Serena Williams Isn’t An ‘Angry Black Woman’

And Naomi Osaka is Haitian too.

That ‘dangerously' unifying “Black Panther” effect overcame me this week during the US Open’s Semi-Finals. Serena Williams, one of the greatest athletes of all time, was back at it just one year after having a baby and one game away from possibly winning it all and I was planning on witnessing apart of history. Being almost 10 years older than most of her opponents, her unmatched levels of strength and agility made my US Open experience nothing less than inspiring to witness as a woman of color. But of course I couldn’t keep my wandering eye in check at this unfamiliar territory I was now in the heart of…..


    At one point during the game, I said to my homegirl… “I’m surprised there aren’t more black people here supporting Serena?” I know that’s such a silly, borderline ignorant thing to say, especially out loud at the home base of the Sunken Place: Sports Edition, but I was really shocked. Frankly, that’s why I was there and I couldn’t tell you a single formal rule about tennis outside of mandatory mini-skirts. Serena even got the attention of young black hypebeasts by rocking her Off-White branded outfits all week. Thus, I couldn’t help but assume this would’ve been the perfect sporting event for everyone to flex their black and brown fists to the bigot white folks in their Mercedes Benz dad caps and espadrille wedges.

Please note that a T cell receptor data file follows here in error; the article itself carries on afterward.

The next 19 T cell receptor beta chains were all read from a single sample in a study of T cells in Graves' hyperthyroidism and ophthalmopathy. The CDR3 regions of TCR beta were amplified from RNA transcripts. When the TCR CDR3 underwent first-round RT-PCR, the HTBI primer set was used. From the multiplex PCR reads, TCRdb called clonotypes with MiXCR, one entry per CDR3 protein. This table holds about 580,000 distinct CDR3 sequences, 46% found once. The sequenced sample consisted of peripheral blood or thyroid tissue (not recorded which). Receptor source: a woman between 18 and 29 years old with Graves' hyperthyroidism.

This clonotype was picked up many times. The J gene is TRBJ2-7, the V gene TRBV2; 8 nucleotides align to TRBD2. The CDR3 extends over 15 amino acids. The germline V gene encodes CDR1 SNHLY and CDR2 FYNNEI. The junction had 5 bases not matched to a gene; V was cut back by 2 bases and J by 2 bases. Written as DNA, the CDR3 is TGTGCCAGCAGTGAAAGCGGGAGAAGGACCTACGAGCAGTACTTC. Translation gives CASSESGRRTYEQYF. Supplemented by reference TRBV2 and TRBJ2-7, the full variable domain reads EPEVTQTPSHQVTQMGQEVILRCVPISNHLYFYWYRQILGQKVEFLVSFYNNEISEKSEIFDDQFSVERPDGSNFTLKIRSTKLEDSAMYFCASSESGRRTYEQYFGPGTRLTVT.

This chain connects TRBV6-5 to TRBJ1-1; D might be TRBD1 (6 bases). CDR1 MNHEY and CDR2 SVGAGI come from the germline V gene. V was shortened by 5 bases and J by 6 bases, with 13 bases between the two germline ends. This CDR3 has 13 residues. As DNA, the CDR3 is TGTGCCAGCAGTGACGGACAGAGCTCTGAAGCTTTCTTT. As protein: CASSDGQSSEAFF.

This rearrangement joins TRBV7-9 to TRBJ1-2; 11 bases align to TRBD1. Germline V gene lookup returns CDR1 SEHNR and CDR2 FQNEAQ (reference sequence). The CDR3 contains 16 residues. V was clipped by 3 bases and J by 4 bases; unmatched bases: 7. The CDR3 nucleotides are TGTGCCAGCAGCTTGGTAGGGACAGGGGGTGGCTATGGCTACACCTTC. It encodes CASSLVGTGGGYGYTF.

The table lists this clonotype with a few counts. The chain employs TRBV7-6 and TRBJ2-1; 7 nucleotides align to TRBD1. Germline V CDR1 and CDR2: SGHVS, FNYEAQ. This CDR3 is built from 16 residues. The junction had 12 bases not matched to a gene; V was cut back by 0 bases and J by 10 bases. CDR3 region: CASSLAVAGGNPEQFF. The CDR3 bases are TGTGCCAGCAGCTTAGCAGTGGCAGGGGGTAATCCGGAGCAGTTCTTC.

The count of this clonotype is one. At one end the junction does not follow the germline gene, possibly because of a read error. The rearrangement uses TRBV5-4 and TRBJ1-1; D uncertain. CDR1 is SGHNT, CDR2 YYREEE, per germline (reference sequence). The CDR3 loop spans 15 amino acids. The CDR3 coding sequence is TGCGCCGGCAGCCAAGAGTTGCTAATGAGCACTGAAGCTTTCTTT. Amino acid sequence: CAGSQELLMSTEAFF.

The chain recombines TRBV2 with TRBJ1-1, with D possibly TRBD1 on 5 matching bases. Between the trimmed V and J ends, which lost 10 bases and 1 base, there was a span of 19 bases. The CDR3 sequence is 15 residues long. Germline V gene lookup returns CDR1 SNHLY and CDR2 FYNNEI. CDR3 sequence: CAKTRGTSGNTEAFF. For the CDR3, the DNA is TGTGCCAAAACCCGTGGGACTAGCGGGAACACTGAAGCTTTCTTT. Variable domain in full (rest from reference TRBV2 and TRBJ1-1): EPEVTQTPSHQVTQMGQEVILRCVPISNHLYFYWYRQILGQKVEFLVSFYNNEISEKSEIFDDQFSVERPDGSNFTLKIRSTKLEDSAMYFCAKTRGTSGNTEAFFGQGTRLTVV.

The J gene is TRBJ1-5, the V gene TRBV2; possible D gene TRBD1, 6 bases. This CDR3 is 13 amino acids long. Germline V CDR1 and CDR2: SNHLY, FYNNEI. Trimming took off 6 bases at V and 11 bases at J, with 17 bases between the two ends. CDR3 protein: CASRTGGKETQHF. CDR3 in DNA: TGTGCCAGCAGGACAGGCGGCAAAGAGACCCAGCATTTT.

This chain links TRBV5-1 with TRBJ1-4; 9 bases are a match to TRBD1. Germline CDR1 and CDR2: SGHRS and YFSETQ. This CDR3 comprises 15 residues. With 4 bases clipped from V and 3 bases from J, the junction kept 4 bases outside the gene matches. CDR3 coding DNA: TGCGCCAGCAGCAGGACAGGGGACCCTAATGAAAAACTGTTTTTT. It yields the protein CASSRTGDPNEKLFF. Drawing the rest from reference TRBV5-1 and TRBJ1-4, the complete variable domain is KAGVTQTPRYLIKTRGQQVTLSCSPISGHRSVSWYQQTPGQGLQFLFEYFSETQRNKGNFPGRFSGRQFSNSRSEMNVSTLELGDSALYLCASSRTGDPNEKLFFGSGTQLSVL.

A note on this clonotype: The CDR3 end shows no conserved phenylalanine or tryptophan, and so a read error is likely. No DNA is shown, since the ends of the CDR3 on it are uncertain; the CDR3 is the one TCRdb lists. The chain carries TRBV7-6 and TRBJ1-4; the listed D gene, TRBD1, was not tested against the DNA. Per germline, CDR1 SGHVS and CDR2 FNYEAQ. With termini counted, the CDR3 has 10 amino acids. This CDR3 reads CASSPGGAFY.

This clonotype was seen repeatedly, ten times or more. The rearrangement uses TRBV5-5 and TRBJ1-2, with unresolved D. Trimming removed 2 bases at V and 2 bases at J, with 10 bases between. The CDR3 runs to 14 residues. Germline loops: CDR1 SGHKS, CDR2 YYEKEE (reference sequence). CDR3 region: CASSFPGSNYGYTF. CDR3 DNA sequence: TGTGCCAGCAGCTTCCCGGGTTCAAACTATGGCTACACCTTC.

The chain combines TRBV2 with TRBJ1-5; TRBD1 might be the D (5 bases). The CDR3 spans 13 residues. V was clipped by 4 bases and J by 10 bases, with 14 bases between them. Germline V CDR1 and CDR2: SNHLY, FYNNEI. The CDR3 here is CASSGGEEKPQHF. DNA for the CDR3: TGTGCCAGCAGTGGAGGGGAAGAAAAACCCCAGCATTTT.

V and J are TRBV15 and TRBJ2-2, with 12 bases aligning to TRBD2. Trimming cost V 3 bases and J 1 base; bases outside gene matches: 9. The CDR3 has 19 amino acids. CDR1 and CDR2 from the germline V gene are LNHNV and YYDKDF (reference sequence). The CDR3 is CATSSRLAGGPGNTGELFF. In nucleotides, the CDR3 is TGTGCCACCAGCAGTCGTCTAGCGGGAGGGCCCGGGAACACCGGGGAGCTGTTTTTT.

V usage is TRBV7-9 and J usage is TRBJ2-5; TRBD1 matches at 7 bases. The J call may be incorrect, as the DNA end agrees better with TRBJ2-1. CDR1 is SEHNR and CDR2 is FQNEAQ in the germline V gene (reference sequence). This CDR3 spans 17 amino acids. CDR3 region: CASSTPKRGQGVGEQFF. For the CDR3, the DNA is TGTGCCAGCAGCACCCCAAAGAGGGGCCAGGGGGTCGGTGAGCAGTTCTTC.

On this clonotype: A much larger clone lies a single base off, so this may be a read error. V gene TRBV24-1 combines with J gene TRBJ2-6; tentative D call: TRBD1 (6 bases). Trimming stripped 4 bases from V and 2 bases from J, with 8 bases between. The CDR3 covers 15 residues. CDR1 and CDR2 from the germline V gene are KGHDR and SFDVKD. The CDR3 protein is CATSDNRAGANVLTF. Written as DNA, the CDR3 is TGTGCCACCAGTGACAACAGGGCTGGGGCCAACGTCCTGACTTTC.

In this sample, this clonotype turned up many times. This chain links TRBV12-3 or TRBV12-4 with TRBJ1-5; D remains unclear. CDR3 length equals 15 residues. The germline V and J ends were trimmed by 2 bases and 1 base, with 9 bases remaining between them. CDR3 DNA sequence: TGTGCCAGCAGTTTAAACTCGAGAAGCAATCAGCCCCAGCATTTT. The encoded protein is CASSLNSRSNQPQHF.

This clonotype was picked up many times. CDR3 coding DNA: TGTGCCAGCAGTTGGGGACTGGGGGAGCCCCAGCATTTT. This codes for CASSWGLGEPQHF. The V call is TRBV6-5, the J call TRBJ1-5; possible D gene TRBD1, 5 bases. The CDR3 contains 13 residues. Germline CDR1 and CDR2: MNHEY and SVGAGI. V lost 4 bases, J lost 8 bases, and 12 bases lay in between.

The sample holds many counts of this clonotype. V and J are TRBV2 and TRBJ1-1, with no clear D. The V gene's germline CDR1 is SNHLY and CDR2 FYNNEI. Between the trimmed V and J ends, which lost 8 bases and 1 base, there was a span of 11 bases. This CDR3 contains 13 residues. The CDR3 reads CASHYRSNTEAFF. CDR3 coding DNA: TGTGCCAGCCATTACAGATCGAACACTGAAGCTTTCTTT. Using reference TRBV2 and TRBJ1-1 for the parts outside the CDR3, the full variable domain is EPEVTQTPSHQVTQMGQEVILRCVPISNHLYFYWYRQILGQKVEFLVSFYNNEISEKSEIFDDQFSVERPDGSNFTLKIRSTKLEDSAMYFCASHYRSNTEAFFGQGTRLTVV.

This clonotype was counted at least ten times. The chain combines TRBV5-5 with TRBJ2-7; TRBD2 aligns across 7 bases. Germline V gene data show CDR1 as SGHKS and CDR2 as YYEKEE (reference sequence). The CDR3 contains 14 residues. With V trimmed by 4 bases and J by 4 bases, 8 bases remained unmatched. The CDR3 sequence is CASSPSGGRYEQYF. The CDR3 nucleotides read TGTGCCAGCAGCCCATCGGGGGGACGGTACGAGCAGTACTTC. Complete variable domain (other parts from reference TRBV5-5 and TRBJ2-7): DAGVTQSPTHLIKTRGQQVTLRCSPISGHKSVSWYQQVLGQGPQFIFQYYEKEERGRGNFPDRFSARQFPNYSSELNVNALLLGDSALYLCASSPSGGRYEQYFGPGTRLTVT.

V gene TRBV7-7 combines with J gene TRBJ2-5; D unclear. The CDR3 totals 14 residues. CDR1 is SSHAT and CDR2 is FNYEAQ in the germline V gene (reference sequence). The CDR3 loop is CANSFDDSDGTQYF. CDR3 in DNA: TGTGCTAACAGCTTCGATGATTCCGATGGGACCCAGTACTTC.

Before I knew it, Serena won (Thursday's Semi-Finals match) and I instinctively wanted to leave... until I saw the follow up opponents. Two women of color, new names to me, that I was now eager to learn. So my friend and I stayed a little longer to bask in all our bandwagoning, black fist pride and glory. Now, I'm a tennis fan.